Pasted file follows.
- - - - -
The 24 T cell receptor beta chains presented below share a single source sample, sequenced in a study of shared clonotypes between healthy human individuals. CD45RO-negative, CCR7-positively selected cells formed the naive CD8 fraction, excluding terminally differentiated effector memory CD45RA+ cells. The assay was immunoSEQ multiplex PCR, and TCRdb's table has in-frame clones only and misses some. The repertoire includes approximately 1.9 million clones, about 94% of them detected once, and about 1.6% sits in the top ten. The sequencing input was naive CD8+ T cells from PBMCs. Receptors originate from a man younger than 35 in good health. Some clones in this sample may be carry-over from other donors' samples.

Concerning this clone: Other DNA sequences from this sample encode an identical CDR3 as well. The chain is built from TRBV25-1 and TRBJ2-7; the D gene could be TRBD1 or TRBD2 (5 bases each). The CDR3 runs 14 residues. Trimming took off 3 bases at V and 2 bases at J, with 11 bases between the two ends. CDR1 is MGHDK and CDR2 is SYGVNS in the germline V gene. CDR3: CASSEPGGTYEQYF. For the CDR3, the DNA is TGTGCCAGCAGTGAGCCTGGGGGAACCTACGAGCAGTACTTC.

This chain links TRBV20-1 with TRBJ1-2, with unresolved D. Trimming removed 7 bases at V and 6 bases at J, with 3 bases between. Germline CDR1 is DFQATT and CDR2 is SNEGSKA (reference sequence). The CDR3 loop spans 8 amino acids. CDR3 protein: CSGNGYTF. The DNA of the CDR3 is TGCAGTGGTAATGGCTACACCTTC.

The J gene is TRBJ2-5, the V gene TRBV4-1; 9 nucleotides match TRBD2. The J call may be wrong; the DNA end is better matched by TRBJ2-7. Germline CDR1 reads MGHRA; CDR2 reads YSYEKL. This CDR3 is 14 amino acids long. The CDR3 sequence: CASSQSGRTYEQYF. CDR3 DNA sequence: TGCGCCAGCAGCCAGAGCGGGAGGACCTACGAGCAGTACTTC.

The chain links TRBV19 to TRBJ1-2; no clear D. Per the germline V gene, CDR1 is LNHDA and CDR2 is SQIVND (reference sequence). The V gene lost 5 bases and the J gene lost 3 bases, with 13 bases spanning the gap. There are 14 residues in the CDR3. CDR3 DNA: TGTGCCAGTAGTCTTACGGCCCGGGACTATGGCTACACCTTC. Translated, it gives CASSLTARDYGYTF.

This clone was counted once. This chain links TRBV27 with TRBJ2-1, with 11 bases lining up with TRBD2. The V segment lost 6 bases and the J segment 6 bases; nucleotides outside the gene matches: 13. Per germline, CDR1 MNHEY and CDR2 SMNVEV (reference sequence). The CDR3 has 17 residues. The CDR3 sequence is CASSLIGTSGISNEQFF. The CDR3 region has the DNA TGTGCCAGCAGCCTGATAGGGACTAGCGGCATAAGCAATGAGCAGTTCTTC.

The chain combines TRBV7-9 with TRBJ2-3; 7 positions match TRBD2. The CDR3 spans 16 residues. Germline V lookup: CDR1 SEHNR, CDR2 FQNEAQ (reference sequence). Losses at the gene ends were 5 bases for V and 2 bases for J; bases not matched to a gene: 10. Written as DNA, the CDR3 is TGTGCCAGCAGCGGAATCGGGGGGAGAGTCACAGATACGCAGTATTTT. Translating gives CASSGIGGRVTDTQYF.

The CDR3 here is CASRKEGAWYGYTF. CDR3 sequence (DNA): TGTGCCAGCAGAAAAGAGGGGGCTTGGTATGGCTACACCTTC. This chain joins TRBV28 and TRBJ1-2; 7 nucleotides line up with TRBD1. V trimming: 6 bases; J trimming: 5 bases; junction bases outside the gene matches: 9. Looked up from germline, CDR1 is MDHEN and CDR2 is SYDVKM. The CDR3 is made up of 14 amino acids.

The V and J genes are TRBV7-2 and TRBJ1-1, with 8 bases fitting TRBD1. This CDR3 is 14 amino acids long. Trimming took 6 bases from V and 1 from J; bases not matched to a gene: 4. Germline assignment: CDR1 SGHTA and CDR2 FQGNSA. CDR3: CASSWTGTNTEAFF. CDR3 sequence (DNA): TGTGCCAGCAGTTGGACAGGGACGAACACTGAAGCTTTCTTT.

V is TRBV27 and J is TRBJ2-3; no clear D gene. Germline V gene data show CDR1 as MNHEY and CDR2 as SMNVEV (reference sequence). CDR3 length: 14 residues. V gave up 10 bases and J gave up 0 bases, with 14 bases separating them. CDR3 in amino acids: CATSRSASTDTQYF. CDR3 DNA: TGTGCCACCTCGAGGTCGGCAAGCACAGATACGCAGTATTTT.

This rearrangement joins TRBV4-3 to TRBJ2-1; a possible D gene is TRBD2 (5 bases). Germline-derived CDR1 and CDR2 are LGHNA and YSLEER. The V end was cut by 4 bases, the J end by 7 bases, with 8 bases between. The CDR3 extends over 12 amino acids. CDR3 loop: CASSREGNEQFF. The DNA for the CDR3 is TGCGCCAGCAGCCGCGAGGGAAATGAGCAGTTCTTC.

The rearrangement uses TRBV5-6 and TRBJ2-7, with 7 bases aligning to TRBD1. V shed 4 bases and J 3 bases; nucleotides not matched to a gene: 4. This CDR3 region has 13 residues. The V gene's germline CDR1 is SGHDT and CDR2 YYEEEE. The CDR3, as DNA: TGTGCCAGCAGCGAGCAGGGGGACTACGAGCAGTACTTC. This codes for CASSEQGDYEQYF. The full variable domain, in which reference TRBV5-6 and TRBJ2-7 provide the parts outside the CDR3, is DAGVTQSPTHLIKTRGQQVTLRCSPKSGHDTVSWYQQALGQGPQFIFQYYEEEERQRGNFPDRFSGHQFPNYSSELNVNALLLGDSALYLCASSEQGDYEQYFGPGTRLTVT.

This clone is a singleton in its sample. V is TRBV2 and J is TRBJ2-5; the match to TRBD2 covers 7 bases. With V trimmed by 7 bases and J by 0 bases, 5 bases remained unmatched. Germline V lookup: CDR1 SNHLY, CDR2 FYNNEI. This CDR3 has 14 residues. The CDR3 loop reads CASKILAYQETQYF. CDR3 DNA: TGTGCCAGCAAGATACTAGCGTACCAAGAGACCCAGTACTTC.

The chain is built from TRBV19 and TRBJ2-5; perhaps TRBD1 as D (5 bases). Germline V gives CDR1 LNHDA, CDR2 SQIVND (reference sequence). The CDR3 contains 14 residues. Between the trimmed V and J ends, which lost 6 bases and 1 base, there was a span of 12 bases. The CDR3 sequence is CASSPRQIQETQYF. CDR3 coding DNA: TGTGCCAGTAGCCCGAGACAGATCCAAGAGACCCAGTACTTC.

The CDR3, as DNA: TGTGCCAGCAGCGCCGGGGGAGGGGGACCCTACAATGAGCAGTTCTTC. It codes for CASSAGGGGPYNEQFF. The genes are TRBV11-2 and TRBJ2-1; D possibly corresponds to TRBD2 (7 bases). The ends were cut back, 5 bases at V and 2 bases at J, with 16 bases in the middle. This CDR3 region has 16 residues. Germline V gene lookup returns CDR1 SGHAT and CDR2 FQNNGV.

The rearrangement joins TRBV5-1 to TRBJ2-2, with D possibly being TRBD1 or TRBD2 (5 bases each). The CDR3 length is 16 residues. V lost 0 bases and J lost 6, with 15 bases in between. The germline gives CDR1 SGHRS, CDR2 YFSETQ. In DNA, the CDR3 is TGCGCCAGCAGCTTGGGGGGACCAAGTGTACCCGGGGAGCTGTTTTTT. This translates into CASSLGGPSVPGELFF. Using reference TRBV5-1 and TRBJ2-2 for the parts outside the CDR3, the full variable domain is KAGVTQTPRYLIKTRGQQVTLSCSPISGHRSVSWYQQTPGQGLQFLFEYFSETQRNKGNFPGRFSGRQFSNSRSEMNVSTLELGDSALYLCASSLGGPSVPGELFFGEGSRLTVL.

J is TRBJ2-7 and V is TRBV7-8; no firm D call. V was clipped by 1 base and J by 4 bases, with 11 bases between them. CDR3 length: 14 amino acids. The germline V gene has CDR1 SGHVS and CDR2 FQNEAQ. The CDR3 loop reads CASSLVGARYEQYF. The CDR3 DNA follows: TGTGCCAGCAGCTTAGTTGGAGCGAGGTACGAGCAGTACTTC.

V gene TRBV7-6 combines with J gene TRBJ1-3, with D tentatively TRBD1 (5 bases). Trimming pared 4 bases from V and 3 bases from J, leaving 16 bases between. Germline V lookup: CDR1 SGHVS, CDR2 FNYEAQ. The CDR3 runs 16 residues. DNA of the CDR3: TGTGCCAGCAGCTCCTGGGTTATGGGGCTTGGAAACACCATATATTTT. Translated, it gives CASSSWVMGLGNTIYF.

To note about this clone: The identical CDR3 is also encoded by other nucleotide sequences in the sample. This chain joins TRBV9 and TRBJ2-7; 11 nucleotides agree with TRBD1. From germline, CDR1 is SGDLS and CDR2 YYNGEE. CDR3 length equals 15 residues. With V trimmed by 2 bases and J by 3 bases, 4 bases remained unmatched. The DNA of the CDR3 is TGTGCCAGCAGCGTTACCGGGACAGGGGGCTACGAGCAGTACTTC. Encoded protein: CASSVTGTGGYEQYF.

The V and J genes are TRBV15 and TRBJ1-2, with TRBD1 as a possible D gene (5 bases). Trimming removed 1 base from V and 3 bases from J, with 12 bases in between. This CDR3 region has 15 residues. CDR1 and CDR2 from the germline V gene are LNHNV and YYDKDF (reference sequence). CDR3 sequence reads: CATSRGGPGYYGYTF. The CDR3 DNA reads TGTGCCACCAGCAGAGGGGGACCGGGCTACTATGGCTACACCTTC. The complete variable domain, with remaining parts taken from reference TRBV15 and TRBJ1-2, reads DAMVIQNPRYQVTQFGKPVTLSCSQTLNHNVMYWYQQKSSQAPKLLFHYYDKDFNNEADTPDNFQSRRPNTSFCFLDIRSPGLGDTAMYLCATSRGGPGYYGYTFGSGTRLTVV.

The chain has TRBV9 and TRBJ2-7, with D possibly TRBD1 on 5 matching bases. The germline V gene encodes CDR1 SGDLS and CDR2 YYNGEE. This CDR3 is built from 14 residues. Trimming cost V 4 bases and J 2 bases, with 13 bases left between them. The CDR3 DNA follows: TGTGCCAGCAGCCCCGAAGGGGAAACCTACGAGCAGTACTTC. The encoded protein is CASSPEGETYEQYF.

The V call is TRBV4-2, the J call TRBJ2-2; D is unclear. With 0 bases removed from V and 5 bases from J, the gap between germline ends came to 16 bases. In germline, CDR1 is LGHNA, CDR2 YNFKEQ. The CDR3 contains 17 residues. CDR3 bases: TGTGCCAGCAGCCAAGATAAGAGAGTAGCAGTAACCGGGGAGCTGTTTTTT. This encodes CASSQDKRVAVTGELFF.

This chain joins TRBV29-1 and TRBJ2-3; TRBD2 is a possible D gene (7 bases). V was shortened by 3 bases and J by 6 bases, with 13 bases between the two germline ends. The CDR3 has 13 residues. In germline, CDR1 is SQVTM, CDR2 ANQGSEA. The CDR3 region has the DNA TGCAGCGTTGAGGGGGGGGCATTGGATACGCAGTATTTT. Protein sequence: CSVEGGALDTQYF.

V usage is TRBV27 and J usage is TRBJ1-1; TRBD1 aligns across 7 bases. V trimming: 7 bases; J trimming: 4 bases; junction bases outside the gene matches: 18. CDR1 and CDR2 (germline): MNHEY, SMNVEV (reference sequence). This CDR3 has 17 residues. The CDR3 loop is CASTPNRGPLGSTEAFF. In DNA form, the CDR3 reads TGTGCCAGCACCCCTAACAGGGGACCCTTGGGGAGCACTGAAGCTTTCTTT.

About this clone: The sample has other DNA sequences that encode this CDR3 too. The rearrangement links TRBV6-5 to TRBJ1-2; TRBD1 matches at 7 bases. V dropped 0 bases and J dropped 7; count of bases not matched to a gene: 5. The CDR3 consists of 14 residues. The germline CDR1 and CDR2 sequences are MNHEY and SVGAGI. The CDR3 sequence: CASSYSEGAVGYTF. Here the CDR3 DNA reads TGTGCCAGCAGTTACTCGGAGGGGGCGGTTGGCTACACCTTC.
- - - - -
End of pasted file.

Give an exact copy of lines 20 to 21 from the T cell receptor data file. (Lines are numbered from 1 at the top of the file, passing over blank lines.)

The V and J genes are TRBV15 and TRBJ1-2, with TRBD1 as a possible D gene (5 bases). Trimming removed 1 base from V and 3 bases from J, with 12 bases in between. This CDR3 region has 15 residues. CDR1 and CDR2 from the germline V gene are LNHNV and YYDKDF (reference sequence). CDR3 sequence reads: CATSRGGPGYYGYTF. The CDR3 DNA reads TGTGCCACCAGCAGAGGGGGACCGGGCTACTATGGCTACACCTTC. The complete variable domain, with remaining parts taken from reference TRBV15 and TRBJ1-2, reads DAMVIQNPRYQVTQFGKPVTLSCSQTLNHNVMYWYQQKSSQAPKLLFHYYDKDFNNEADTPDNFQSRRPNTSFCFLDIRSPGLGDTAMYLCATSRGGPGYYGYTFGSGTRLTVV.

The chain has TRBV9 and TRBJ2-7, with D possibly TRBD1 on 5 matching bases. The germline V gene encodes CDR1 SGDLS and CDR2 YYNGEE. This CDR3 is built from 14 residues. Trimming cost V 4 bases and J 2 bases, with 13 bases left between them. The CDR3 DNA follows: TGTGCCAGCAGCCCCGAAGGGGAAACCTACGAGCAGTACTTC. The encoded protein is CASSPEGETYEQYF.